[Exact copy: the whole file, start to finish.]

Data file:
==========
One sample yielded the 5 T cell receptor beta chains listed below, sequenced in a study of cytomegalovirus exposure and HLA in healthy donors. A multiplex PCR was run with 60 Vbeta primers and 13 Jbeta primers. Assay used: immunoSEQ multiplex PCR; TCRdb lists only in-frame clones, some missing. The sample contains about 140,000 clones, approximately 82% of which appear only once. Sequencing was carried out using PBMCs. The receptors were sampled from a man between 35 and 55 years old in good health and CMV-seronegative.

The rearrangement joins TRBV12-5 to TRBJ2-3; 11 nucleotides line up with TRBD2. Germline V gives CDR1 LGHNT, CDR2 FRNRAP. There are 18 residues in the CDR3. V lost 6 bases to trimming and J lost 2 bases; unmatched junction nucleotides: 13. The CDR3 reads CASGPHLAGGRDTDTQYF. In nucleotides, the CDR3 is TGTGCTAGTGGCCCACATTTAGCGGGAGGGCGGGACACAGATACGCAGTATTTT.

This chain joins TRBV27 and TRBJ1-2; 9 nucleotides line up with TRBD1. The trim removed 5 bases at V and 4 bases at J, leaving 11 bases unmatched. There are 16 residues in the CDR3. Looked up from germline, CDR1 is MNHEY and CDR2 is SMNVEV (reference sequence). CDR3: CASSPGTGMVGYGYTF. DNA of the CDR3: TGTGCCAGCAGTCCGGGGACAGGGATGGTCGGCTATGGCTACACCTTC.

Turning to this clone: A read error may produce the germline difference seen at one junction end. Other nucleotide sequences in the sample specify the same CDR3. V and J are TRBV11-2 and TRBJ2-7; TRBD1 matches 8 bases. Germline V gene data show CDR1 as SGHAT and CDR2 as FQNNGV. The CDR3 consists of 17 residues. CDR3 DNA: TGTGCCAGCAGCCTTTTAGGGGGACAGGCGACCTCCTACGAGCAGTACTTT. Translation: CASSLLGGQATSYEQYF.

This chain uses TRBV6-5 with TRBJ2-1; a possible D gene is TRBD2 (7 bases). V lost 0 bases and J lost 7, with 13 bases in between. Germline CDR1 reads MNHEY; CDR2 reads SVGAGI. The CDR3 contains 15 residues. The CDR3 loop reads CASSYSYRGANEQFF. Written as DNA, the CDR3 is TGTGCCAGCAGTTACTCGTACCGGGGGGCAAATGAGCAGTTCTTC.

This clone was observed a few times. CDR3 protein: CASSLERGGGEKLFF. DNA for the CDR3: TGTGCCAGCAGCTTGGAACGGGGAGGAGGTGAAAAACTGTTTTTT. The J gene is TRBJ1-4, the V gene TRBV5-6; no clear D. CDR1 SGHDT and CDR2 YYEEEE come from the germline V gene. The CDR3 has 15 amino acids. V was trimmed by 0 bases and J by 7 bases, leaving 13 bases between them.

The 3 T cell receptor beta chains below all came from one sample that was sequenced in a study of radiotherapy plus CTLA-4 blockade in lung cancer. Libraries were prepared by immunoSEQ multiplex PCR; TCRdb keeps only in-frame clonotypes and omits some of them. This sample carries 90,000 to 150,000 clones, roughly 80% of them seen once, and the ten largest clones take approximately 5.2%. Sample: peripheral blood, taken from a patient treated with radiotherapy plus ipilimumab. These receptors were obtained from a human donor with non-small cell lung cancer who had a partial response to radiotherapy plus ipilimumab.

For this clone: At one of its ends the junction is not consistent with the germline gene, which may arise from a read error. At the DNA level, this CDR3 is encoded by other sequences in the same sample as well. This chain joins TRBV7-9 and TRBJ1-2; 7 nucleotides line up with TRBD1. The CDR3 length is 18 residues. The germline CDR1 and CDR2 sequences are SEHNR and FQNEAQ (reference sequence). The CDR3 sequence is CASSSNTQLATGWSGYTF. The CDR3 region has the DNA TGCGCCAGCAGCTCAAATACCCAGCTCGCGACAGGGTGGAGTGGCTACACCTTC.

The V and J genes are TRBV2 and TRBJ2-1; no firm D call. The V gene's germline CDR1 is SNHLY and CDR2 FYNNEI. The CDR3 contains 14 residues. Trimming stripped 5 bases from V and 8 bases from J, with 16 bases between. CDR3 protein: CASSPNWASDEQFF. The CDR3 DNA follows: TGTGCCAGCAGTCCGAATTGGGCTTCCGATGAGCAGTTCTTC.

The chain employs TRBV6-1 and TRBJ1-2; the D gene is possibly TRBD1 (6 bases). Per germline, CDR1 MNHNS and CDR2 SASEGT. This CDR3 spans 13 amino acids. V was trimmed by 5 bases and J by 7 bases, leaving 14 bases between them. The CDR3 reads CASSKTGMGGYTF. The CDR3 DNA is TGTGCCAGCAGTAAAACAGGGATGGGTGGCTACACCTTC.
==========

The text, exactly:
One sample yielded the 5 T cell receptor beta chains listed below, sequenced in a study of cytomegalovirus exposure and HLA in healthy donors. A multiplex PCR was run with 60 Vbeta primers and 13 Jbeta primers. Assay used: immunoSEQ multiplex PCR; TCRdb lists only in-frame clones, some missing. The sample contains about 140,000 clones, approximately 82% of which appear only once. Sequencing was carried out using PBMCs. The receptors were sampled from a man between 35 and 55 years old in good health and CMV-seronegative.

The rearrangement joins TRBV12-5 to TRBJ2-3; 11 nucleotides line up with TRBD2. Germline V gives CDR1 LGHNT, CDR2 FRNRAP. There are 18 residues in the CDR3. V lost 6 bases to trimming and J lost 2 bases; unmatched junction nucleotides: 13. The CDR3 reads CASGPHLAGGRDTDTQYF. In nucleotides, the CDR3 is TGTGCTAGTGGCCCACATTTAGCGGGAGGGCGGGACACAGATACGCAGTATTTT.

This chain joins TRBV27 and TRBJ1-2; 9 nucleotides line up with TRBD1. The trim removed 5 bases at V and 4 bases at J, leaving 11 bases unmatched. There are 16 residues in the CDR3. Looked up from germline, CDR1 is MNHEY and CDR2 is SMNVEV (reference sequence). CDR3: CASSPGTGMVGYGYTF. DNA of the CDR3: TGTGCCAGCAGTCCGGGGACAGGGATGGTCGGCTATGGCTACACCTTC.

Turning to this clone: A read error may produce the germline difference seen at one junction end. Other nucleotide sequences in the sample specify the same CDR3. V and J are TRBV11-2 and TRBJ2-7; TRBD1 matches 8 bases. Germline V gene data show CDR1 as SGHAT and CDR2 as FQNNGV. The CDR3 consists of 17 residues. CDR3 DNA: TGTGCCAGCAGCCTTTTAGGGGGACAGGCGACCTCCTACGAGCAGTACTTT. Translation: CASSLLGGQATSYEQYF.

This chain uses TRBV6-5 with TRBJ2-1; a possible D gene is TRBD2 (7 bases). V lost 0 bases and J lost 7, with 13 bases in between. Germline CDR1 reads MNHEY; CDR2 reads SVGAGI. The CDR3 contains 15 residues. The CDR3 loop reads CASSYSYRGANEQFF. Written as DNA, the CDR3 is TGTGCCAGCAGTTACTCGTACCGGGGGGCAAATGAGCAGTTCTTC.

This clone was observed a few times. CDR3 protein: CASSLERGGGEKLFF. DNA for the CDR3: TGTGCCAGCAGCTTGGAACGGGGAGGAGGTGAAAAACTGTTTTTT. The J gene is TRBJ1-4, the V gene TRBV5-6; no clear D. CDR1 SGHDT and CDR2 YYEEEE come from the germline V gene. The CDR3 has 15 amino acids. V was trimmed by 0 bases and J by 7 bases, leaving 13 bases between them.

The 3 T cell receptor beta chains below all came from one sample that was sequenced in a study of radiotherapy plus CTLA-4 blockade in lung cancer. Libraries were prepared by immunoSEQ multiplex PCR; TCRdb keeps only in-frame clonotypes and omits some of them. This sample carries 90,000 to 150,000 clones, roughly 80% of them seen once, and the ten largest clones take approximately 5.2%. Sample: peripheral blood, taken from a patient treated with radiotherapy plus ipilimumab. These receptors were obtained from a human donor with non-small cell lung cancer who had a partial response to radiotherapy plus ipilimumab.

For this clone: At one of its ends the junction is not consistent with the germline gene, which may arise from a read error. At the DNA level, this CDR3 is encoded by other sequences in the same sample as well. This chain joins TRBV7-9 and TRBJ1-2; 7 nucleotides line up with TRBD1. The CDR3 length is 18 residues. The germline CDR1 and CDR2 sequences are SEHNR and FQNEAQ (reference sequence). The CDR3 sequence is CASSSNTQLATGWSGYTF. The CDR3 region has the DNA TGCGCCAGCAGCTCAAATACCCAGCTCGCGACAGGGTGGAGTGGCTACACCTTC.

The V and J genes are TRBV2 and TRBJ2-1; no firm D call. The V gene's germline CDR1 is SNHLY and CDR2 FYNNEI. The CDR3 contains 14 residues. Trimming stripped 5 bases from V and 8 bases from J, with 16 bases between. CDR3 protein: CASSPNWASDEQFF. The CDR3 DNA follows: TGTGCCAGCAGTCCGAATTGGGCTTCCGATGAGCAGTTCTTC.

The chain employs TRBV6-1 and TRBJ1-2; the D gene is possibly TRBD1 (6 bases). Per germline, CDR1 MNHNS and CDR2 SASEGT. This CDR3 spans 13 amino acids. V was trimmed by 5 bases and J by 7 bases, leaving 14 bases between them. The CDR3 reads CASSKTGMGGYTF. The CDR3 DNA is TGTGCCAGCAGTAAAACAGGGATGGGTGGCTACACCTTC.